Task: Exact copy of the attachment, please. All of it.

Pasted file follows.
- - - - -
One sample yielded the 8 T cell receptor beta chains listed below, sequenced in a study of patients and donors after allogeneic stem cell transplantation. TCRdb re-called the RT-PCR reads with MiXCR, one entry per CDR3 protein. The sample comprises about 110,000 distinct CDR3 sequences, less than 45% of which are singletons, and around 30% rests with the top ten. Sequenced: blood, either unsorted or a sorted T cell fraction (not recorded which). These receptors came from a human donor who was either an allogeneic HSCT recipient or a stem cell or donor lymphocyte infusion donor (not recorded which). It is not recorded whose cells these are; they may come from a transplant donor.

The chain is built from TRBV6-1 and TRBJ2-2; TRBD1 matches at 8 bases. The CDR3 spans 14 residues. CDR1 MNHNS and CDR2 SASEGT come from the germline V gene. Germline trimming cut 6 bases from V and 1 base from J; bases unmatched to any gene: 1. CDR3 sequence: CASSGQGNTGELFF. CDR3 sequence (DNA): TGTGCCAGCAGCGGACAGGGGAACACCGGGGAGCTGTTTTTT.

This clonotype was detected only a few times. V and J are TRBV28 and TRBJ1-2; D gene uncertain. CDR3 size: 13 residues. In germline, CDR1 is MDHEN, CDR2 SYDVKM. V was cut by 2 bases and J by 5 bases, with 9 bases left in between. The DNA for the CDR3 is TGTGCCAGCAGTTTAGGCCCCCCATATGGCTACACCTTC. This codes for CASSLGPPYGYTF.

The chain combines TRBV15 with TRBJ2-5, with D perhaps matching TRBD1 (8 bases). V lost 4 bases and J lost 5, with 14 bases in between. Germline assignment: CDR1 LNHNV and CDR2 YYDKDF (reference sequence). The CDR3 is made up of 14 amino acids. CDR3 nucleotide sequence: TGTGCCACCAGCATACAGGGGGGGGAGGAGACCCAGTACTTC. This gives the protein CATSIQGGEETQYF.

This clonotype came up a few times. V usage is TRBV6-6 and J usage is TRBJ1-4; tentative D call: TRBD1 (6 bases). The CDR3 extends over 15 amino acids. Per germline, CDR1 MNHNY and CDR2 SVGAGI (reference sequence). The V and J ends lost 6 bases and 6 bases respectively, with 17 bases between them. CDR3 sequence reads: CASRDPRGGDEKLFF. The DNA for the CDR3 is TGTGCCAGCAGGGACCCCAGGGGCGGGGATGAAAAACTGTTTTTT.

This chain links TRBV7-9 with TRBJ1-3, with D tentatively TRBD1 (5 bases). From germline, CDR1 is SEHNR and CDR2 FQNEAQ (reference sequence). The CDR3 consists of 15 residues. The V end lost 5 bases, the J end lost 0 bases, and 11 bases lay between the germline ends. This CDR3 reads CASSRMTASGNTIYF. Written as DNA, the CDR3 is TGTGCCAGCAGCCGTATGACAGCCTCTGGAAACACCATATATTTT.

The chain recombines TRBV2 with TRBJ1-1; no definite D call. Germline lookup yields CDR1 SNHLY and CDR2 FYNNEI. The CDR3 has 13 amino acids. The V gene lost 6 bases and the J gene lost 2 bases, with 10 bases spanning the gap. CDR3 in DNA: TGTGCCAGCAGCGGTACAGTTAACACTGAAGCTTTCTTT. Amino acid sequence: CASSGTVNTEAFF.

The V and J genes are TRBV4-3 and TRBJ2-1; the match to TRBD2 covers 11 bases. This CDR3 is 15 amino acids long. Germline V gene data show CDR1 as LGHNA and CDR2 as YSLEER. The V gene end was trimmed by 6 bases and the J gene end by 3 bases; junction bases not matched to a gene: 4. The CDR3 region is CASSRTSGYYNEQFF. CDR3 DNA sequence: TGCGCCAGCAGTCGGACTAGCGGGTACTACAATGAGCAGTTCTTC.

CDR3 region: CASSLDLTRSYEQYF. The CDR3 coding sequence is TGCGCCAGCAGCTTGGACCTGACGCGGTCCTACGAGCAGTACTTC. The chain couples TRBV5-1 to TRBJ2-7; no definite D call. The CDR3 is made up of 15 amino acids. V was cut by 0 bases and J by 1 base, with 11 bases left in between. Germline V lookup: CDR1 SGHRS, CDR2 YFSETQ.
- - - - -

One sample yielded the 8 T cell receptor beta chains listed below, sequenced in a study of patients and donors after allogeneic stem cell transplantation. TCRdb re-called the RT-PCR reads with MiXCR, one entry per CDR3 protein. The sample comprises about 110,000 distinct CDR3 sequences, less than 45% of which are singletons, and around 30% rests with the top ten. Sequenced: blood, either unsorted or a sorted T cell fraction (not recorded which). These receptors came from a human donor who was either an allogeneic HSCT recipient or a stem cell or donor lymphocyte infusion donor (not recorded which). It is not recorded whose cells these are; they may come from a transplant donor.

The chain is built from TRBV6-1 and TRBJ2-2; TRBD1 matches at 8 bases. The CDR3 spans 14 residues. CDR1 MNHNS and CDR2 SASEGT come from the germline V gene. Germline trimming cut 6 bases from V and 1 base from J; bases unmatched to any gene: 1. CDR3 sequence: CASSGQGNTGELFF. CDR3 sequence (DNA): TGTGCCAGCAGCGGACAGGGGAACACCGGGGAGCTGTTTTTT.

This clonotype was detected only a few times. V and J are TRBV28 and TRBJ1-2; D gene uncertain. CDR3 size: 13 residues. In germline, CDR1 is MDHEN, CDR2 SYDVKM. V was cut by 2 bases and J by 5 bases, with 9 bases left in between. The DNA for the CDR3 is TGTGCCAGCAGTTTAGGCCCCCCATATGGCTACACCTTC. This codes for CASSLGPPYGYTF.

The chain combines TRBV15 with TRBJ2-5, with D perhaps matching TRBD1 (8 bases). V lost 4 bases and J lost 5, with 14 bases in between. Germline assignment: CDR1 LNHNV and CDR2 YYDKDF (reference sequence). The CDR3 is made up of 14 amino acids. CDR3 nucleotide sequence: TGTGCCACCAGCATACAGGGGGGGGAGGAGACCCAGTACTTC. This gives the protein CATSIQGGEETQYF.

This clonotype came up a few times. V usage is TRBV6-6 and J usage is TRBJ1-4; tentative D call: TRBD1 (6 bases). The CDR3 extends over 15 amino acids. Per germline, CDR1 MNHNY and CDR2 SVGAGI (reference sequence). The V and J ends lost 6 bases and 6 bases respectively, with 17 bases between them. CDR3 sequence reads: CASRDPRGGDEKLFF. The DNA for the CDR3 is TGTGCCAGCAGGGACCCCAGGGGCGGGGATGAAAAACTGTTTTTT.

This chain links TRBV7-9 with TRBJ1-3, with D tentatively TRBD1 (5 bases). From germline, CDR1 is SEHNR and CDR2 FQNEAQ (reference sequence). The CDR3 consists of 15 residues. The V end lost 5 bases, the J end lost 0 bases, and 11 bases lay between the germline ends. This CDR3 reads CASSRMTASGNTIYF. Written as DNA, the CDR3 is TGTGCCAGCAGCCGTATGACAGCCTCTGGAAACACCATATATTTT.

The chain recombines TRBV2 with TRBJ1-1; no definite D call. Germline lookup yields CDR1 SNHLY and CDR2 FYNNEI. The CDR3 has 13 amino acids. The V gene lost 6 bases and the J gene lost 2 bases, with 10 bases spanning the gap. CDR3 in DNA: TGTGCCAGCAGCGGTACAGTTAACACTGAAGCTTTCTTT. Amino acid sequence: CASSGTVNTEAFF.

The V and J genes are TRBV4-3 and TRBJ2-1; the match to TRBD2 covers 11 bases. This CDR3 is 15 amino acids long. Germline V gene data show CDR1 as LGHNA and CDR2 as YSLEER. The V gene end was trimmed by 6 bases and the J gene end by 3 bases; junction bases not matched to a gene: 4. The CDR3 region is CASSRTSGYYNEQFF. CDR3 DNA sequence: TGCGCCAGCAGTCGGACTAGCGGGTACTACAATGAGCAGTTCTTC.

CDR3 region: CASSLDLTRSYEQYF. The CDR3 coding sequence is TGCGCCAGCAGCTTGGACCTGACGCGGTCCTACGAGCAGTACTTC. The chain couples TRBV5-1 to TRBJ2-7; no definite D call. The CDR3 is made up of 15 amino acids. V was cut by 0 bases and J by 1 base, with 11 bases left in between. Germline V lookup: CDR1 SGHRS, CDR2 YFSETQ.